physiology and behavior by focusing on the primates. Part 3: "Human
            Beginnings" explains how biological anthropology determines what makes us
            human. This section covers the fossil evidence, mitrochondrial DNA studies
            and migration theories, and genetics.

            Part 4: "Hallmarks and Touchstones of Culture" demonstrates the variety of
            the human condition and explores such topics as cultural change, kinship,
            gender roles, marriage, economic activities, environment, warfare, and more.
            Part 5: "Expressions of Culture" focuses on taboos, religion, language,
            art, potlatch, sports, and a Yanomamo case study.

            This curriculum contains 40 creative lesson plans and 80 handouts. While
            it is geared for grades 9-12, it easily can be adapted for lower grades.
            The authors have made suggestions on handling such potentially sensitive or
            controversial topics as evolution and religion. While this book is an
            excellent text for anthropology, it also would be a valuable supplement for
            teaching classes on biology, history, world cultures, math, social studies,
            and art.

            Order from: The Center for Learning, PO Box 910, Villa Maria, PA 16155;
            (724) 964-8083; (800) 767-9090; www.centerforlearning.org. The book is
            listed under senior high electives on the web site.



            (Originally published in the winter/spring 1999-2000 issue of AnthroNotes)




            >>> LJMil@... 09/30/02 11:44AM >>>
            Dear Robin,

            We've corresponded before on anthropology in high schools and I was one of

            those who suggested some books to you. I totally agree with you that
            anthropology desperately needs to be offered in the high schools. However,
            I
            doubt that any suitable textbook will be written in the near future.

            Instead, I would recommend that a teacher combine straight-forward
            classroom
            discussions with selected articles written for the lay public. In recent
            years, ANNUAL EDITIONS (among other publishers) have culled interesting,
            plain-language articles from magazines like NATURE, DISCOVER and
            SMITHSONIAN.
            In my comm. college classes (before retiring), I often used one good
            article
            as a spring board to discuss various anthropological topics. Students
            almost
            always came alive, asked more questions and showed more interest with this

            technique than with others.

            Also, many of the "just regular" high school students you mention attend
            community colleges. Most seem to show genuine interest in the
            anthropologically relevant current issues in spite of the reading and
            writing
            skills they might lack. This has led me to believe that rather than trying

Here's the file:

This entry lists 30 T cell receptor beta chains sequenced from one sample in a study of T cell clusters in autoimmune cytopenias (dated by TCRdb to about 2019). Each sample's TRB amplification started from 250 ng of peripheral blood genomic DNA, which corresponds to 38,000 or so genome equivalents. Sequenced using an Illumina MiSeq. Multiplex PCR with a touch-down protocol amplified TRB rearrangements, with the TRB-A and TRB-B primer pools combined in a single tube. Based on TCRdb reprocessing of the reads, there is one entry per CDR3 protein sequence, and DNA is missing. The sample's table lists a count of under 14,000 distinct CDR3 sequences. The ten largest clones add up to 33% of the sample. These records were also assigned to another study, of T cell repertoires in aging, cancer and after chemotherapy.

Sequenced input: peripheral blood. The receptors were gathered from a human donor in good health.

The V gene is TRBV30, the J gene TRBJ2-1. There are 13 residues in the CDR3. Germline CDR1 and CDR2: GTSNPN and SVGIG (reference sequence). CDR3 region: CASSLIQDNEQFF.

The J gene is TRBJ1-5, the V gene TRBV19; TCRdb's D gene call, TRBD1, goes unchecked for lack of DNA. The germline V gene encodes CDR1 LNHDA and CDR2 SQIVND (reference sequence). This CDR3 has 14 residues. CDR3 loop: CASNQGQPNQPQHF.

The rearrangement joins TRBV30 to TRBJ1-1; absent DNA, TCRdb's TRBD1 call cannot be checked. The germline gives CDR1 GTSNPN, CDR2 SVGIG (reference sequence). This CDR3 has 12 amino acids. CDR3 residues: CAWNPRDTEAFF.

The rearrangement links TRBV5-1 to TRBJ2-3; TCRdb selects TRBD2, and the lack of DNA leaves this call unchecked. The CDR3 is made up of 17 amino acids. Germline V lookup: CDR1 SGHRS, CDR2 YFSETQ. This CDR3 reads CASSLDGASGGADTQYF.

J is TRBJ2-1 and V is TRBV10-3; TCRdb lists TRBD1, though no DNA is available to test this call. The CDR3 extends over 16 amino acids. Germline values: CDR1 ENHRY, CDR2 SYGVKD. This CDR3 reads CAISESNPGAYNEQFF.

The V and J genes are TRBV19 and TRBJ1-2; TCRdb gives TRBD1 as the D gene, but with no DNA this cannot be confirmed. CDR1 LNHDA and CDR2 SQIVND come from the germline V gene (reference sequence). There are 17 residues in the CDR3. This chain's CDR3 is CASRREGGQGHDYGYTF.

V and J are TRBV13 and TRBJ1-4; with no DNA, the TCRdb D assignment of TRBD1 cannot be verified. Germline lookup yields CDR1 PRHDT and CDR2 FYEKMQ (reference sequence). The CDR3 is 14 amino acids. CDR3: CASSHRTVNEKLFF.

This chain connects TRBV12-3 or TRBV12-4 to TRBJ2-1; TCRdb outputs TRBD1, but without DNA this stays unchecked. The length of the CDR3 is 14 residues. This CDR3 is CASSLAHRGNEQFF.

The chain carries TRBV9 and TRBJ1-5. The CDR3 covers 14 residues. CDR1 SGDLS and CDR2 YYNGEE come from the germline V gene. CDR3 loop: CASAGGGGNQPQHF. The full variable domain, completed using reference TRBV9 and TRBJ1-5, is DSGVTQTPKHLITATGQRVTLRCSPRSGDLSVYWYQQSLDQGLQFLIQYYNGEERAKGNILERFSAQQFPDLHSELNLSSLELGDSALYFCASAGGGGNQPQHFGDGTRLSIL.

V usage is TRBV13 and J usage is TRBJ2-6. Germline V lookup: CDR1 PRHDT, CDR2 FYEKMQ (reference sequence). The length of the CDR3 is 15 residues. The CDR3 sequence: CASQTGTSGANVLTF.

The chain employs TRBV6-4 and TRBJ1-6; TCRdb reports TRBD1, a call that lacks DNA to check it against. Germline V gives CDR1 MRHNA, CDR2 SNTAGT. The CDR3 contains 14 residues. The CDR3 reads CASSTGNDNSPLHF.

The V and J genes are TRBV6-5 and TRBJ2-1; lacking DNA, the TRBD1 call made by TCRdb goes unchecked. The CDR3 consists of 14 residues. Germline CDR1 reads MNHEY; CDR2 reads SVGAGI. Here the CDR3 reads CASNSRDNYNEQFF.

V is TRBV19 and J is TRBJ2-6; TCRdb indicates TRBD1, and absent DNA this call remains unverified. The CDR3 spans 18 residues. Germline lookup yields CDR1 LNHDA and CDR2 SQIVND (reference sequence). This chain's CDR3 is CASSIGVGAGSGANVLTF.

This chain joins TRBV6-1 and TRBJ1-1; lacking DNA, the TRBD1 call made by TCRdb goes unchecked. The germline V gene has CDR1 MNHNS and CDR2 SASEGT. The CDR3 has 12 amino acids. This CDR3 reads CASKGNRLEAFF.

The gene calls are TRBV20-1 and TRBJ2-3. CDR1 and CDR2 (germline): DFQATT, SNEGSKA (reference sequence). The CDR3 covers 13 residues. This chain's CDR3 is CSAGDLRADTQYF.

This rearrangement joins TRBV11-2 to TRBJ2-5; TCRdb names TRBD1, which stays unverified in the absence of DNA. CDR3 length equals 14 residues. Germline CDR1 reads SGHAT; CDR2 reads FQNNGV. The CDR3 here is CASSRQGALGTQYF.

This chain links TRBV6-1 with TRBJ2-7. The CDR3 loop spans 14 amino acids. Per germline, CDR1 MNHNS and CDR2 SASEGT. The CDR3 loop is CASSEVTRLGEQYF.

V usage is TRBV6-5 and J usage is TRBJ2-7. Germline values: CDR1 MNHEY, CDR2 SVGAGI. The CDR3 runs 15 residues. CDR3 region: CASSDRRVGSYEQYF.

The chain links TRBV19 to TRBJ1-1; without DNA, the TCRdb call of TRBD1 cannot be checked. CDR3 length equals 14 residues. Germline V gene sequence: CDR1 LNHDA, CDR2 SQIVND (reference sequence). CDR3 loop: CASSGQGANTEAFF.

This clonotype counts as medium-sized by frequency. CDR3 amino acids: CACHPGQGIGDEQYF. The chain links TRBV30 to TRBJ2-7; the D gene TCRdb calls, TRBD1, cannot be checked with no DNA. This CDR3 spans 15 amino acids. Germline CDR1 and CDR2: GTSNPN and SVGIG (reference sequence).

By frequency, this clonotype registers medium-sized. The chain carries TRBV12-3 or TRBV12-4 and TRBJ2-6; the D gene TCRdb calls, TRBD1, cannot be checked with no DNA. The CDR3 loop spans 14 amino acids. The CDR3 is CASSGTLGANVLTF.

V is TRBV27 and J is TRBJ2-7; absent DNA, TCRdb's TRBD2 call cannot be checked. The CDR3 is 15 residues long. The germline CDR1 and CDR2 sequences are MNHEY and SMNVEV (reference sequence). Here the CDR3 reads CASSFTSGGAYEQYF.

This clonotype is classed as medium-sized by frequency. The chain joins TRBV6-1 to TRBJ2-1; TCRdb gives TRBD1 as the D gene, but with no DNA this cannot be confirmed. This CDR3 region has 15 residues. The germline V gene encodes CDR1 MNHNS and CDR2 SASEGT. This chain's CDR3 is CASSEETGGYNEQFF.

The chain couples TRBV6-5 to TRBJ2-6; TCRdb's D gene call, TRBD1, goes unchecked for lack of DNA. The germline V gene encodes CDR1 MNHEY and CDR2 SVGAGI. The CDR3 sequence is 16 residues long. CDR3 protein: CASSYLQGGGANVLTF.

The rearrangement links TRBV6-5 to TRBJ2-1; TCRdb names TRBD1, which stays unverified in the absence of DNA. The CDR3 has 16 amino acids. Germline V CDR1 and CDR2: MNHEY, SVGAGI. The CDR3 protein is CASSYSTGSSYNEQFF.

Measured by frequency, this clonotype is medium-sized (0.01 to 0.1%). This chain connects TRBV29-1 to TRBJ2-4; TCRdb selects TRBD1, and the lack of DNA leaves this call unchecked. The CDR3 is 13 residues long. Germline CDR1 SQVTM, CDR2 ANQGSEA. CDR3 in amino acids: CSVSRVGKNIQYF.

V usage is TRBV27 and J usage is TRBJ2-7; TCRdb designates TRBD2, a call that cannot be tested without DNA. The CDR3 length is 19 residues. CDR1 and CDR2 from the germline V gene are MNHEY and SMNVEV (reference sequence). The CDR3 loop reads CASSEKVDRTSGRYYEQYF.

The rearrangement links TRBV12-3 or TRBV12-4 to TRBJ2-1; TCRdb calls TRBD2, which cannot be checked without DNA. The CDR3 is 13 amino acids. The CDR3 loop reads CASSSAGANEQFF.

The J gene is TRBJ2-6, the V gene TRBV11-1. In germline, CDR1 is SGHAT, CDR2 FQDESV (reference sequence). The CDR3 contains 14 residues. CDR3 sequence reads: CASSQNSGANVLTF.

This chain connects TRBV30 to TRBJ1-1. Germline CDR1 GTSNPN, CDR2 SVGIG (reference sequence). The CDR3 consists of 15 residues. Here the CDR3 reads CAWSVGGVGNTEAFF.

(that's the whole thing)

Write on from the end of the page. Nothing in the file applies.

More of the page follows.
to teach anthropology courses in high school (we've tried for years and
            generally failed), we should try to teach the "stuff" of anthropology.

            For example, what if we created a unit in some general social studies
            curriculum on "human diversity" (we could even call it something like "Why

            People Do What They Do"). In this, we could focus discussion on
            issue-oriented matters like evolution (call it something else), race,
            culture, etc. Almost any of today's news headlines could provide a
            backdrop
            for these and many more anthropological topics.

            I'm often amazed at how many people have anthropological knowledge and
            perspective and may have never taken an anthropology course. I recently
            attended the annual AARP Conference in San Diego and heard two of the
            keynote
            speakers—actors Edward James Olmos and James Earl Jones—deliver
            lectures (on
            the topics of "race" and "culture," respectively) that belonged in an
            anthro
            101 textbook. Their audience, of course, were people 50 yrs. old plus,
            many
            of whom probably never went to college. Nevertheless, both talks were
            frequently interrupted by applause at statements that for us were either
            anthropological truisms or reasoned conclusions based on anthropological
            facts and knowledge. Both speakers received standing ovations, and—the
            actors' obvious charisma aside—certainly some of the applause was in
            appreciation of the anthropological content and perspective they provided.

            I think that anthropology's legacy for the future will be its perspective,

            its way of seeing and thinking about the world and human beings. I think
            (as
            the current case in Georgia has shown) that this perspective needs to be
            infused into the K-12 curriculum, at all levels, under whatever label and
            in
            whatever ways it can.

            (Sorry for rambling on. As you know, retirees have more time...)

            Sincerely,

            Lloyd Miller


            Be sure to check out the SACC web page at www.anthro.cc (NOTE THE NEW
            ADDRESS!!) for meeting materials, newsletters, etc.

            Your use of Yahoo! Groups is subject to http://docs.yahoo.com/info/terms/